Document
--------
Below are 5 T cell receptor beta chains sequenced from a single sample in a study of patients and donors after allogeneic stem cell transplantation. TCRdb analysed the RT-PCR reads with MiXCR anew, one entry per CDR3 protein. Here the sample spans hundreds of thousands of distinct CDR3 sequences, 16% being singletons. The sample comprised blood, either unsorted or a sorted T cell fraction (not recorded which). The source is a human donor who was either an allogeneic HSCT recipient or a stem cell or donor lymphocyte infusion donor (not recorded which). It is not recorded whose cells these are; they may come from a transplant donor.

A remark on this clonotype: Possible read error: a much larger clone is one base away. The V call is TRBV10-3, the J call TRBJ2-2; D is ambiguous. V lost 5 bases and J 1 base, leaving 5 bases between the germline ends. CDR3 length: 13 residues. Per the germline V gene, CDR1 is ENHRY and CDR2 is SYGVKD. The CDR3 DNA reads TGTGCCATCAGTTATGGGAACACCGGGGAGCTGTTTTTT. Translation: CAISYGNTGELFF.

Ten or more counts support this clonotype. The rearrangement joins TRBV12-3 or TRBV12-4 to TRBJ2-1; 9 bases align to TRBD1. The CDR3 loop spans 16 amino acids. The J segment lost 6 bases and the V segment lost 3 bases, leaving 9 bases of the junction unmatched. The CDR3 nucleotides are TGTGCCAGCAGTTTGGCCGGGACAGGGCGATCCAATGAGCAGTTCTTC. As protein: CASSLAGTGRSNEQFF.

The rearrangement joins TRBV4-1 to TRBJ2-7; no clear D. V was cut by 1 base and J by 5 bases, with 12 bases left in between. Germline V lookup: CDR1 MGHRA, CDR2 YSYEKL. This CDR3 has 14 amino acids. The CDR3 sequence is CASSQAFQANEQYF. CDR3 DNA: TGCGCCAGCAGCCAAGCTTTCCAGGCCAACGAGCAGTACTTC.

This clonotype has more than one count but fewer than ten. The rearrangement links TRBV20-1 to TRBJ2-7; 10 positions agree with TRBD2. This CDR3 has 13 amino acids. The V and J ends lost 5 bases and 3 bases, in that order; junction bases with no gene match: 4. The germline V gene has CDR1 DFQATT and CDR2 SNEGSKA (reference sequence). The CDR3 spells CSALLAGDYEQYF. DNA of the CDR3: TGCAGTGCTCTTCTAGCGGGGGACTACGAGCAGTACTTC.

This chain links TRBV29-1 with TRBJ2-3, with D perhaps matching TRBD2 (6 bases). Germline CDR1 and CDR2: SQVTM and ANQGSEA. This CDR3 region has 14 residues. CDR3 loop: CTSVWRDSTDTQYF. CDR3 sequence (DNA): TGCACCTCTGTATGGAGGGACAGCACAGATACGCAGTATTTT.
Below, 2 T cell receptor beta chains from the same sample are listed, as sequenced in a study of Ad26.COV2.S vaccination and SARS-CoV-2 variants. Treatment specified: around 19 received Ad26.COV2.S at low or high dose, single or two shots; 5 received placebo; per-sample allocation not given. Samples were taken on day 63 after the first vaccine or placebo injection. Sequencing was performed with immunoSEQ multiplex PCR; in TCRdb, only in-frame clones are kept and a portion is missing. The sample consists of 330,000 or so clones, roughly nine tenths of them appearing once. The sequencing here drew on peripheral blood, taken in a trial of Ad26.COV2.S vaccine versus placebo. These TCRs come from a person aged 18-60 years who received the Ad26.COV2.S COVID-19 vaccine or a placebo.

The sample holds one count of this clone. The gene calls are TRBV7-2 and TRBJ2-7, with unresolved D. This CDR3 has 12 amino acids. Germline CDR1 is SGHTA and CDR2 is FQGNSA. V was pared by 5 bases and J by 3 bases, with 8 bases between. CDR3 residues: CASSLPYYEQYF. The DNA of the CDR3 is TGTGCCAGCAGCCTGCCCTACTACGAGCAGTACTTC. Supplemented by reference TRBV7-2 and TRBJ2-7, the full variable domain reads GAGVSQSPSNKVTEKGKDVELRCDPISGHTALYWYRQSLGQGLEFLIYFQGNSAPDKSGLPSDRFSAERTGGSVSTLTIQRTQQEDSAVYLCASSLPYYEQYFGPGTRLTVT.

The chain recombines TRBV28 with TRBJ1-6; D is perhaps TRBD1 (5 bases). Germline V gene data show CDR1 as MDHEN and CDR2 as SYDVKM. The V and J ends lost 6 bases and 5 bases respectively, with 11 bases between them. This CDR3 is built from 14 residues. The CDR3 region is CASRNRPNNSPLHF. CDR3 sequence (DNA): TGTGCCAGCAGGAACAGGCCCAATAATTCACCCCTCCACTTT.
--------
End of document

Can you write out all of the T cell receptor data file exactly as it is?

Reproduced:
Below are 5 T cell receptor beta chains sequenced from a single sample in a study of patients and donors after allogeneic stem cell transplantation. TCRdb analysed the RT-PCR reads with MiXCR anew, one entry per CDR3 protein. Here the sample spans hundreds of thousands of distinct CDR3 sequences, 16% being singletons. The sample comprised blood, either unsorted or a sorted T cell fraction (not recorded which). The source is a human donor who was either an allogeneic HSCT recipient or a stem cell or donor lymphocyte infusion donor (not recorded which). It is not recorded whose cells these are; they may come from a transplant donor.

A remark on this clonotype: Possible read error: a much larger clone is one base away. The V call is TRBV10-3, the J call TRBJ2-2; D is ambiguous. V lost 5 bases and J 1 base, leaving 5 bases between the germline ends. CDR3 length: 13 residues. Per the germline V gene, CDR1 is ENHRY and CDR2 is SYGVKD. The CDR3 DNA reads TGTGCCATCAGTTATGGGAACACCGGGGAGCTGTTTTTT. Translation: CAISYGNTGELFF.

Ten or more counts support this clonotype. The rearrangement joins TRBV12-3 or TRBV12-4 to TRBJ2-1; 9 bases align to TRBD1. The CDR3 loop spans 16 amino acids. The J segment lost 6 bases and the V segment lost 3 bases, leaving 9 bases of the junction unmatched. The CDR3 nucleotides are TGTGCCAGCAGTTTGGCCGGGACAGGGCGATCCAATGAGCAGTTCTTC. As protein: CASSLAGTGRSNEQFF.

The rearrangement joins TRBV4-1 to TRBJ2-7; no clear D. V was cut by 1 base and J by 5 bases, with 12 bases left in between. Germline V lookup: CDR1 MGHRA, CDR2 YSYEKL. This CDR3 has 14 amino acids. The CDR3 sequence is CASSQAFQANEQYF. CDR3 DNA: TGCGCCAGCAGCCAAGCTTTCCAGGCCAACGAGCAGTACTTC.

This clonotype has more than one count but fewer than ten. The rearrangement links TRBV20-1 to TRBJ2-7; 10 positions agree with TRBD2. This CDR3 has 13 amino acids. The V and J ends lost 5 bases and 3 bases, in that order; junction bases with no gene match: 4. The germline V gene has CDR1 DFQATT and CDR2 SNEGSKA (reference sequence). The CDR3 spells CSALLAGDYEQYF. DNA of the CDR3: TGCAGTGCTCTTCTAGCGGGGGACTACGAGCAGTACTTC.

This chain links TRBV29-1 with TRBJ2-3, with D perhaps matching TRBD2 (6 bases). Germline CDR1 and CDR2: SQVTM and ANQGSEA. This CDR3 region has 14 residues. CDR3 loop: CTSVWRDSTDTQYF. CDR3 sequence (DNA): TGCACCTCTGTATGGAGGGACAGCACAGATACGCAGTATTTT.
Below, 2 T cell receptor beta chains from the same sample are listed, as sequenced in a study of Ad26.COV2.S vaccination and SARS-CoV-2 variants. Treatment specified: around 19 received Ad26.COV2.S at low or high dose, single or two shots; 5 received placebo; per-sample allocation not given. Samples were taken on day 63 after the first vaccine or placebo injection. Sequencing was performed with immunoSEQ multiplex PCR; in TCRdb, only in-frame clones are kept and a portion is missing. The sample consists of 330,000 or so clones, roughly nine tenths of them appearing once. The sequencing here drew on peripheral blood, taken in a trial of Ad26.COV2.S vaccine versus placebo. These TCRs come from a person aged 18-60 years who received the Ad26.COV2.S COVID-19 vaccine or a placebo.

The sample holds one count of this clone. The gene calls are TRBV7-2 and TRBJ2-7, with unresolved D. This CDR3 has 12 amino acids. Germline CDR1 is SGHTA and CDR2 is FQGNSA. V was pared by 5 bases and J by 3 bases, with 8 bases between. CDR3 residues: CASSLPYYEQYF. The DNA of the CDR3 is TGTGCCAGCAGCCTGCCCTACTACGAGCAGTACTTC. Supplemented by reference TRBV7-2 and TRBJ2-7, the full variable domain reads GAGVSQSPSNKVTEKGKDVELRCDPISGHTALYWYRQSLGQGLEFLIYFQGNSAPDKSGLPSDRFSAERTGGSVSTLTIQRTQQEDSAVYLCASSLPYYEQYFGPGTRLTVT.

The chain recombines TRBV28 with TRBJ1-6; D is perhaps TRBD1 (5 bases). Germline V gene data show CDR1 as MDHEN and CDR2 as SYDVKM. The V and J ends lost 6 bases and 5 bases respectively, with 11 bases between them. This CDR3 is built from 14 residues. The CDR3 region is CASRNRPNNSPLHF. CDR3 sequence (DNA): TGTGCCAGCAGGAACAGGCCCAATAATTCACCCCTCCACTTT.